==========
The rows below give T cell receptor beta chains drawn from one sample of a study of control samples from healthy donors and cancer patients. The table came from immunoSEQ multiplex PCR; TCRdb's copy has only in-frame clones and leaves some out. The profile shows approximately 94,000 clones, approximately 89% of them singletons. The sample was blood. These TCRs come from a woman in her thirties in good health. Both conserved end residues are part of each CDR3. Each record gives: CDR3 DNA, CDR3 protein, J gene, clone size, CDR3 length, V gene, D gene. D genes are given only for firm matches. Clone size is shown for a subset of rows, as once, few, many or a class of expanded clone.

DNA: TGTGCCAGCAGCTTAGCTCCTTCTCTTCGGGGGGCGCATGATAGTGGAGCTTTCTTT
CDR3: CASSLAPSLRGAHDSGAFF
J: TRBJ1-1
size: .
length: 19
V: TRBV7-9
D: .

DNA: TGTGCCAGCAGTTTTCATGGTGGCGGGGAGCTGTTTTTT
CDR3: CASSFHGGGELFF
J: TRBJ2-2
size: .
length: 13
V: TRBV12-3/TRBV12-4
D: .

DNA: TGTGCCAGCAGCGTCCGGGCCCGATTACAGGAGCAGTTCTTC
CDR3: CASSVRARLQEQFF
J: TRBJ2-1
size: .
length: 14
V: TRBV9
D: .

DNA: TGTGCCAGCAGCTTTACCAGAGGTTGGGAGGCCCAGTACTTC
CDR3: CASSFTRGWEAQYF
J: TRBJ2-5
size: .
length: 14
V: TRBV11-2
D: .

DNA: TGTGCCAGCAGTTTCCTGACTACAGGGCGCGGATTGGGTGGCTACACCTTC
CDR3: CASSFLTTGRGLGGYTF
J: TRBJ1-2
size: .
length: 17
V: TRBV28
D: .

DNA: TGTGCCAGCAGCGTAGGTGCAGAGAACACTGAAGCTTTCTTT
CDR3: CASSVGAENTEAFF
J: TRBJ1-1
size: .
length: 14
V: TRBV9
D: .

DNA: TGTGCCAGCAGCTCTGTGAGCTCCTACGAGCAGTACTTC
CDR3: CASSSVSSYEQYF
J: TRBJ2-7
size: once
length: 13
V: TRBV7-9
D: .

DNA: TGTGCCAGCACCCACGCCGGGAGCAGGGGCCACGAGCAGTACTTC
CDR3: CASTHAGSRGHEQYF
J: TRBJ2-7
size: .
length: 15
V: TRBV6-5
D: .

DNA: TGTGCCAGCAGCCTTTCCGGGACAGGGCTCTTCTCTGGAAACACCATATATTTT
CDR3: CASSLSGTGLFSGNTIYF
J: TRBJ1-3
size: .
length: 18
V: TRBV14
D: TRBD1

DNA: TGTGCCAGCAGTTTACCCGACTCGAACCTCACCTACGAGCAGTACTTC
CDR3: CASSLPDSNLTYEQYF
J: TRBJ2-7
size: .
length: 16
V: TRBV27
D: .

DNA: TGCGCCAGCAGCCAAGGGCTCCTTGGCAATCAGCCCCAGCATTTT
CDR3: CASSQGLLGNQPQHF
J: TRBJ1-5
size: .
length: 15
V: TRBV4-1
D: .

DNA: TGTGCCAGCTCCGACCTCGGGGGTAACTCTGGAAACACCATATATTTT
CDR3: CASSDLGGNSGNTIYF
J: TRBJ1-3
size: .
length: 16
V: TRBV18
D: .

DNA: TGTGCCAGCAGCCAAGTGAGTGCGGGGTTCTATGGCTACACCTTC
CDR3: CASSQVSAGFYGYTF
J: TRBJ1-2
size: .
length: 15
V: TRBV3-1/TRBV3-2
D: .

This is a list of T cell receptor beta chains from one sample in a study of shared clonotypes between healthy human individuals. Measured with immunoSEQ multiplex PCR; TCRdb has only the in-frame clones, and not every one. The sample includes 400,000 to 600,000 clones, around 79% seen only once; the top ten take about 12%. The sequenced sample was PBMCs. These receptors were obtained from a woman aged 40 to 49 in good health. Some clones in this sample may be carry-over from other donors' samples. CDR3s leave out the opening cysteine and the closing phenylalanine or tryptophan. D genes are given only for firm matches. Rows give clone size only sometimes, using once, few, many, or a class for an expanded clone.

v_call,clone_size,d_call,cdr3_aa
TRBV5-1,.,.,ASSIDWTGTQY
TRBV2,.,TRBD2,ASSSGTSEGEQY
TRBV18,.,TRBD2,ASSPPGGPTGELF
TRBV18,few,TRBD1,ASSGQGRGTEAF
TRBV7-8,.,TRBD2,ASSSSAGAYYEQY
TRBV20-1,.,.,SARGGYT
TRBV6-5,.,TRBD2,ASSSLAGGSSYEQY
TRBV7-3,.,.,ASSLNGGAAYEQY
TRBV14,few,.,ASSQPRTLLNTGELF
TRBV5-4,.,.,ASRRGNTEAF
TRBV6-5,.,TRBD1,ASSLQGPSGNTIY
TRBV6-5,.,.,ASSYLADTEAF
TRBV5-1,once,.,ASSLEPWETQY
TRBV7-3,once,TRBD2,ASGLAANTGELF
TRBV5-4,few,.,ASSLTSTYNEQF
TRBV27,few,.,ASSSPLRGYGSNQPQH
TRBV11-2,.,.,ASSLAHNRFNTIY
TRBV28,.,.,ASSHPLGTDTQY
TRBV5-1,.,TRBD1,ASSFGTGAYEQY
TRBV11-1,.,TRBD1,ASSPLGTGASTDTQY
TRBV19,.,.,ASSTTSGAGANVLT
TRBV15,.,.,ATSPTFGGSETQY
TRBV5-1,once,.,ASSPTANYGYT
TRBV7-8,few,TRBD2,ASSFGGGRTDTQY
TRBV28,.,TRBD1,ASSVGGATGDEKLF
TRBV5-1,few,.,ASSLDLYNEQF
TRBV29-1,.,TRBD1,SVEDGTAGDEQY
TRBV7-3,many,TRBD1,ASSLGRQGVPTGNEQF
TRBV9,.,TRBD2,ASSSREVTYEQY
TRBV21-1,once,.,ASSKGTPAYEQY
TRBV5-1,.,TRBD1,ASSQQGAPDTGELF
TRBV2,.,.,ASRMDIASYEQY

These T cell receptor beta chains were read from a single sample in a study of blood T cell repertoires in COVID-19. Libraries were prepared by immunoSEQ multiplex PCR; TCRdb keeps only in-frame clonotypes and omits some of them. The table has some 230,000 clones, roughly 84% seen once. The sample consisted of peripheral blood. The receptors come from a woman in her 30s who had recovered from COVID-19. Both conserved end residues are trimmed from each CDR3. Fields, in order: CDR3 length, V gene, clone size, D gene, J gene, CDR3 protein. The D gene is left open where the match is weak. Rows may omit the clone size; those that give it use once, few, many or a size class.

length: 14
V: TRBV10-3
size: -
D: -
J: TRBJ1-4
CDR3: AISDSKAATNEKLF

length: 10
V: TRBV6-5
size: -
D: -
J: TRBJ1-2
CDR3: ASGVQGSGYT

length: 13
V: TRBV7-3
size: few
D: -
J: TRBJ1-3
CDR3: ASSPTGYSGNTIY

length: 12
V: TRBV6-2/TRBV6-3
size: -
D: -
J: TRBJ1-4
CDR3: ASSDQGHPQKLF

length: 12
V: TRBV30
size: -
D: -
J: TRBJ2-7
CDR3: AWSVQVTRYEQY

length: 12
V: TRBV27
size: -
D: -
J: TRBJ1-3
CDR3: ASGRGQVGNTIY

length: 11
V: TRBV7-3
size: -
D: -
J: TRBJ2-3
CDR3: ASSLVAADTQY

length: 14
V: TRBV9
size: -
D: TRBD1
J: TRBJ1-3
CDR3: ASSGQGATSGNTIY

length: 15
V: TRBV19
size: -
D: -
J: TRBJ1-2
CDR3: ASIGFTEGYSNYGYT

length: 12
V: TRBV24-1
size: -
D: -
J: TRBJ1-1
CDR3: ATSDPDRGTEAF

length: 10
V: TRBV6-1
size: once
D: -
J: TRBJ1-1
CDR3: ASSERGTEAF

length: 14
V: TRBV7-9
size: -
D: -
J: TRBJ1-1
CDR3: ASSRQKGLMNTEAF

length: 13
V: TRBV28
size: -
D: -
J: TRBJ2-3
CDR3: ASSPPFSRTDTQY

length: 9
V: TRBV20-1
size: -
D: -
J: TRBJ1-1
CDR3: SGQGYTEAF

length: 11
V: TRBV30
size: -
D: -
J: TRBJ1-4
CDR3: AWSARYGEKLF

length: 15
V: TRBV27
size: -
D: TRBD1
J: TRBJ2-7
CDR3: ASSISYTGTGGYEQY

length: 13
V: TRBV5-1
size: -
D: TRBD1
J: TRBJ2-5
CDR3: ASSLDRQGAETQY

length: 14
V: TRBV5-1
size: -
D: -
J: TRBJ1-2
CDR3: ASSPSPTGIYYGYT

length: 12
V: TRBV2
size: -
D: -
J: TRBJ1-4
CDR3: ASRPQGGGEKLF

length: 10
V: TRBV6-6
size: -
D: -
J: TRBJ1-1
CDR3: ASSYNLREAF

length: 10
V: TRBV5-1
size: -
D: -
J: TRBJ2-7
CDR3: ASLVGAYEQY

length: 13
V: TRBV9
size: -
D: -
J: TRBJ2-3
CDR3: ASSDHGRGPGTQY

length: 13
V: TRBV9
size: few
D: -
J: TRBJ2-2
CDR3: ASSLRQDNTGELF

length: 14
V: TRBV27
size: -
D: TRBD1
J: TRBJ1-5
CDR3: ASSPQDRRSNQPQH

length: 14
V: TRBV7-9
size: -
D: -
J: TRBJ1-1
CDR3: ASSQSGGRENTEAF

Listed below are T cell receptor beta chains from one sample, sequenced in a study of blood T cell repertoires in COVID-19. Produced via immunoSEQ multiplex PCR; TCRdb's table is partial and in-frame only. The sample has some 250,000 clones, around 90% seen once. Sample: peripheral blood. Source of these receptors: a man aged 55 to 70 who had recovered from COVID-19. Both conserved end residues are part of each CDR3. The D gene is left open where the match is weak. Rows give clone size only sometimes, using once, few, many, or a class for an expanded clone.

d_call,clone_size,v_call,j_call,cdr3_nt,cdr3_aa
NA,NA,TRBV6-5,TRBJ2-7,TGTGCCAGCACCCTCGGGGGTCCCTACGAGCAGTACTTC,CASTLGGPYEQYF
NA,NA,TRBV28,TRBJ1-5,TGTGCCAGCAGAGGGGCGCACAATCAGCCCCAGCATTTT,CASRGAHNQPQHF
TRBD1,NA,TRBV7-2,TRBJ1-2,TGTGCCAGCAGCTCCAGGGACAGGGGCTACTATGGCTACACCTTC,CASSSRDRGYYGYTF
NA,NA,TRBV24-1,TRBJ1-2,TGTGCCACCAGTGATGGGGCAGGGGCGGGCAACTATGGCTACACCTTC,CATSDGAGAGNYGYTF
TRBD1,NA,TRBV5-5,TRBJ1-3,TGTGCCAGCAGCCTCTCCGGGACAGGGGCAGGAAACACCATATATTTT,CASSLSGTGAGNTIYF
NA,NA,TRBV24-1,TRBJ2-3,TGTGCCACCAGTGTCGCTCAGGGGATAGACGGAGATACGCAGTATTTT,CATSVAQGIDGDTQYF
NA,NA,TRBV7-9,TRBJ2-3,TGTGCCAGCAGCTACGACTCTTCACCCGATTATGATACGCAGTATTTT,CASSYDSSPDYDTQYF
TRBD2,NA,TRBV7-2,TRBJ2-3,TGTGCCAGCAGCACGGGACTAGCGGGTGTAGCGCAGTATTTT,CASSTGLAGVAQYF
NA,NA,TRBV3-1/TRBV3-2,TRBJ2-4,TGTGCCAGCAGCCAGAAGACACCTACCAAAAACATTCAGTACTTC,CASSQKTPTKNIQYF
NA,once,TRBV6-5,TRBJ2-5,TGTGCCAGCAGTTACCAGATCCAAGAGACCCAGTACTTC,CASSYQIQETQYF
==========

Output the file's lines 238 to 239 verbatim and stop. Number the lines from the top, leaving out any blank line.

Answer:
size: -
D: -